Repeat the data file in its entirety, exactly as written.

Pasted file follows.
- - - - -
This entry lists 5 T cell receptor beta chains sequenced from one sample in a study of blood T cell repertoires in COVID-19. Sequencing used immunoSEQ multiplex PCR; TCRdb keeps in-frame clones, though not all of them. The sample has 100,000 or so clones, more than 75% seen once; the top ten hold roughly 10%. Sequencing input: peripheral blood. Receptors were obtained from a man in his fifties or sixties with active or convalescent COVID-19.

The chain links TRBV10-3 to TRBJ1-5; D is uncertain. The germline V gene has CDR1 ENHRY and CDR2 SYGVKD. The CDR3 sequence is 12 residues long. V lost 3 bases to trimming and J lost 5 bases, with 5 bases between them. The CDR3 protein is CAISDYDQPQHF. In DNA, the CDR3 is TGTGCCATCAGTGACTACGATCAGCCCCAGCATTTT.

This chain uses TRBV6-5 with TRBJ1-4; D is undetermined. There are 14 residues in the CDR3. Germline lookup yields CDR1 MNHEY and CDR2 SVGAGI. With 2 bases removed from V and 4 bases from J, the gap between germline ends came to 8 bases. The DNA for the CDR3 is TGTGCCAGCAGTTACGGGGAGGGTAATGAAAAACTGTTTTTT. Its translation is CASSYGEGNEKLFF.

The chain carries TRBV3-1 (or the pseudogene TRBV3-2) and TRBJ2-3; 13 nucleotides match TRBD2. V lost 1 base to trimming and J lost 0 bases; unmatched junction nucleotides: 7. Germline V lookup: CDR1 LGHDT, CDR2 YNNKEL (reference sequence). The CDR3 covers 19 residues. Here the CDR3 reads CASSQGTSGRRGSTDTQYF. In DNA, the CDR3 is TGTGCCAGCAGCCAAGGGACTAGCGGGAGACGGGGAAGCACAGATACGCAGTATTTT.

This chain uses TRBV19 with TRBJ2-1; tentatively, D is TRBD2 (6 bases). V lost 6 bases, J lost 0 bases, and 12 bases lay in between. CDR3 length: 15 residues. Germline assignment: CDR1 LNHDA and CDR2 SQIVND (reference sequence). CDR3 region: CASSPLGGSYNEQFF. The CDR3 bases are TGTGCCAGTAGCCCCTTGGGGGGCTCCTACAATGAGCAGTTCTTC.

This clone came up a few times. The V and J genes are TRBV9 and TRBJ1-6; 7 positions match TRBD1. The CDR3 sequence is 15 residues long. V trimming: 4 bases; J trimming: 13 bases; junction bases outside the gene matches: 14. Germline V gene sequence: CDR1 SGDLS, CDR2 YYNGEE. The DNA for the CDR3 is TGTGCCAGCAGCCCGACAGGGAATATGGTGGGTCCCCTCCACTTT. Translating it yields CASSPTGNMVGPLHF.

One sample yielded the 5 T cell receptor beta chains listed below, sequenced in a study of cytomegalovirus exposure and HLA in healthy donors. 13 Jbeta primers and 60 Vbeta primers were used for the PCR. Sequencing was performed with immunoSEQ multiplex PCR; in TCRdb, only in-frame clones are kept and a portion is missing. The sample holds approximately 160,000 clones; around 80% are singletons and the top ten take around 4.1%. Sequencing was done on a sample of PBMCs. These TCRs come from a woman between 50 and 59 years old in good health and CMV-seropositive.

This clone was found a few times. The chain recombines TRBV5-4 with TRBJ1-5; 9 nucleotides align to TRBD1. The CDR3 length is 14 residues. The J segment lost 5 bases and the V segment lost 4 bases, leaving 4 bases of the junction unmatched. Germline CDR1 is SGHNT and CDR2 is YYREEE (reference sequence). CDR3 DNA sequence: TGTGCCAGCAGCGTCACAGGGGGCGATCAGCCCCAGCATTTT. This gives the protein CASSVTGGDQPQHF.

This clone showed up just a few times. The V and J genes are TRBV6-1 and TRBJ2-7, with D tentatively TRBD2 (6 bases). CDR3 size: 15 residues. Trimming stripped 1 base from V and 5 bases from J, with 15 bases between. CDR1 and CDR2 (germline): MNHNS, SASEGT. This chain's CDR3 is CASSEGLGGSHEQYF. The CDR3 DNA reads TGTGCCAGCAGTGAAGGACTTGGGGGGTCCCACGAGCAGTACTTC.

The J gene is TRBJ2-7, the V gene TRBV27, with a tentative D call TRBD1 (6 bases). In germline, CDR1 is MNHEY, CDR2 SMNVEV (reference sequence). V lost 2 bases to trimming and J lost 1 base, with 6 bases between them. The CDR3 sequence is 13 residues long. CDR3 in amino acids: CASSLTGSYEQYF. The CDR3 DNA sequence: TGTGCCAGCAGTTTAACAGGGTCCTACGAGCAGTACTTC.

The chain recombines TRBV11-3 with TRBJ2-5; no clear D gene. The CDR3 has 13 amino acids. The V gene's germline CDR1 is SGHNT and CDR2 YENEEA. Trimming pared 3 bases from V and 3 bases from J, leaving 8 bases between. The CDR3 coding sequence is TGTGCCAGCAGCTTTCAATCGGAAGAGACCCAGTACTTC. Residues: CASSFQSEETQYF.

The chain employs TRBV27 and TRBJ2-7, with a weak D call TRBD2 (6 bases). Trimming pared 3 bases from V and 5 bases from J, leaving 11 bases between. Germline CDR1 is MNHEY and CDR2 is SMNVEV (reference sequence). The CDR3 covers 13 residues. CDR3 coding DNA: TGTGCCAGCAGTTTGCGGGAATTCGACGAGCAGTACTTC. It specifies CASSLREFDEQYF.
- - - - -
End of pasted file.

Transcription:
This entry lists 5 T cell receptor beta chains sequenced from one sample in a study of blood T cell repertoires in COVID-19. Sequencing used immunoSEQ multiplex PCR; TCRdb keeps in-frame clones, though not all of them. The sample has 100,000 or so clones, more than 75% seen once; the top ten hold roughly 10%. Sequencing input: peripheral blood. Receptors were obtained from a man in his fifties or sixties with active or convalescent COVID-19.

The chain links TRBV10-3 to TRBJ1-5; D is uncertain. The germline V gene has CDR1 ENHRY and CDR2 SYGVKD. The CDR3 sequence is 12 residues long. V lost 3 bases to trimming and J lost 5 bases, with 5 bases between them. The CDR3 protein is CAISDYDQPQHF. In DNA, the CDR3 is TGTGCCATCAGTGACTACGATCAGCCCCAGCATTTT.

This chain uses TRBV6-5 with TRBJ1-4; D is undetermined. There are 14 residues in the CDR3. Germline lookup yields CDR1 MNHEY and CDR2 SVGAGI. With 2 bases removed from V and 4 bases from J, the gap between germline ends came to 8 bases. The DNA for the CDR3 is TGTGCCAGCAGTTACGGGGAGGGTAATGAAAAACTGTTTTTT. Its translation is CASSYGEGNEKLFF.

The chain carries TRBV3-1 (or the pseudogene TRBV3-2) and TRBJ2-3; 13 nucleotides match TRBD2. V lost 1 base to trimming and J lost 0 bases; unmatched junction nucleotides: 7. Germline V lookup: CDR1 LGHDT, CDR2 YNNKEL (reference sequence). The CDR3 covers 19 residues. Here the CDR3 reads CASSQGTSGRRGSTDTQYF. In DNA, the CDR3 is TGTGCCAGCAGCCAAGGGACTAGCGGGAGACGGGGAAGCACAGATACGCAGTATTTT.

This chain uses TRBV19 with TRBJ2-1; tentatively, D is TRBD2 (6 bases). V lost 6 bases, J lost 0 bases, and 12 bases lay in between. CDR3 length: 15 residues. Germline assignment: CDR1 LNHDA and CDR2 SQIVND (reference sequence). CDR3 region: CASSPLGGSYNEQFF. The CDR3 bases are TGTGCCAGTAGCCCCTTGGGGGGCTCCTACAATGAGCAGTTCTTC.

This clone came up a few times. The V and J genes are TRBV9 and TRBJ1-6; 7 positions match TRBD1. The CDR3 sequence is 15 residues long. V trimming: 4 bases; J trimming: 13 bases; junction bases outside the gene matches: 14. Germline V gene sequence: CDR1 SGDLS, CDR2 YYNGEE. The DNA for the CDR3 is TGTGCCAGCAGCCCGACAGGGAATATGGTGGGTCCCCTCCACTTT. Translating it yields CASSPTGNMVGPLHF.

One sample yielded the 5 T cell receptor beta chains listed below, sequenced in a study of cytomegalovirus exposure and HLA in healthy donors. 13 Jbeta primers and 60 Vbeta primers were used for the PCR. Sequencing was performed with immunoSEQ multiplex PCR; in TCRdb, only in-frame clones are kept and a portion is missing. The sample holds approximately 160,000 clones; around 80% are singletons and the top ten take around 4.1%. Sequencing was done on a sample of PBMCs. These TCRs come from a woman between 50 and 59 years old in good health and CMV-seropositive.

This clone was found a few times. The chain recombines TRBV5-4 with TRBJ1-5; 9 nucleotides align to TRBD1. The CDR3 length is 14 residues. The J segment lost 5 bases and the V segment lost 4 bases, leaving 4 bases of the junction unmatched. Germline CDR1 is SGHNT and CDR2 is YYREEE (reference sequence). CDR3 DNA sequence: TGTGCCAGCAGCGTCACAGGGGGCGATCAGCCCCAGCATTTT. This gives the protein CASSVTGGDQPQHF.

This clone showed up just a few times. The V and J genes are TRBV6-1 and TRBJ2-7, with D tentatively TRBD2 (6 bases). CDR3 size: 15 residues. Trimming stripped 1 base from V and 5 bases from J, with 15 bases between. CDR1 and CDR2 (germline): MNHNS, SASEGT. This chain's CDR3 is CASSEGLGGSHEQYF. The CDR3 DNA reads TGTGCCAGCAGTGAAGGACTTGGGGGGTCCCACGAGCAGTACTTC.

The J gene is TRBJ2-7, the V gene TRBV27, with a tentative D call TRBD1 (6 bases). In germline, CDR1 is MNHEY, CDR2 SMNVEV (reference sequence). V lost 2 bases to trimming and J lost 1 base, with 6 bases between them. The CDR3 sequence is 13 residues long. CDR3 in amino acids: CASSLTGSYEQYF. The CDR3 DNA sequence: TGTGCCAGCAGTTTAACAGGGTCCTACGAGCAGTACTTC.

The chain recombines TRBV11-3 with TRBJ2-5; no clear D gene. The CDR3 has 13 amino acids. The V gene's germline CDR1 is SGHNT and CDR2 YENEEA. Trimming pared 3 bases from V and 3 bases from J, leaving 8 bases between. The CDR3 coding sequence is TGTGCCAGCAGCTTTCAATCGGAAGAGACCCAGTACTTC. Residues: CASSFQSEETQYF.

The chain employs TRBV27 and TRBJ2-7, with a weak D call TRBD2 (6 bases). Trimming pared 3 bases from V and 5 bases from J, leaving 11 bases between. Germline CDR1 is MNHEY and CDR2 is SMNVEV (reference sequence). The CDR3 covers 13 residues. CDR3 coding DNA: TGTGCCAGCAGTTTGCGGGAATTCGACGAGCAGTACTTC. It specifies CASSLREFDEQYF.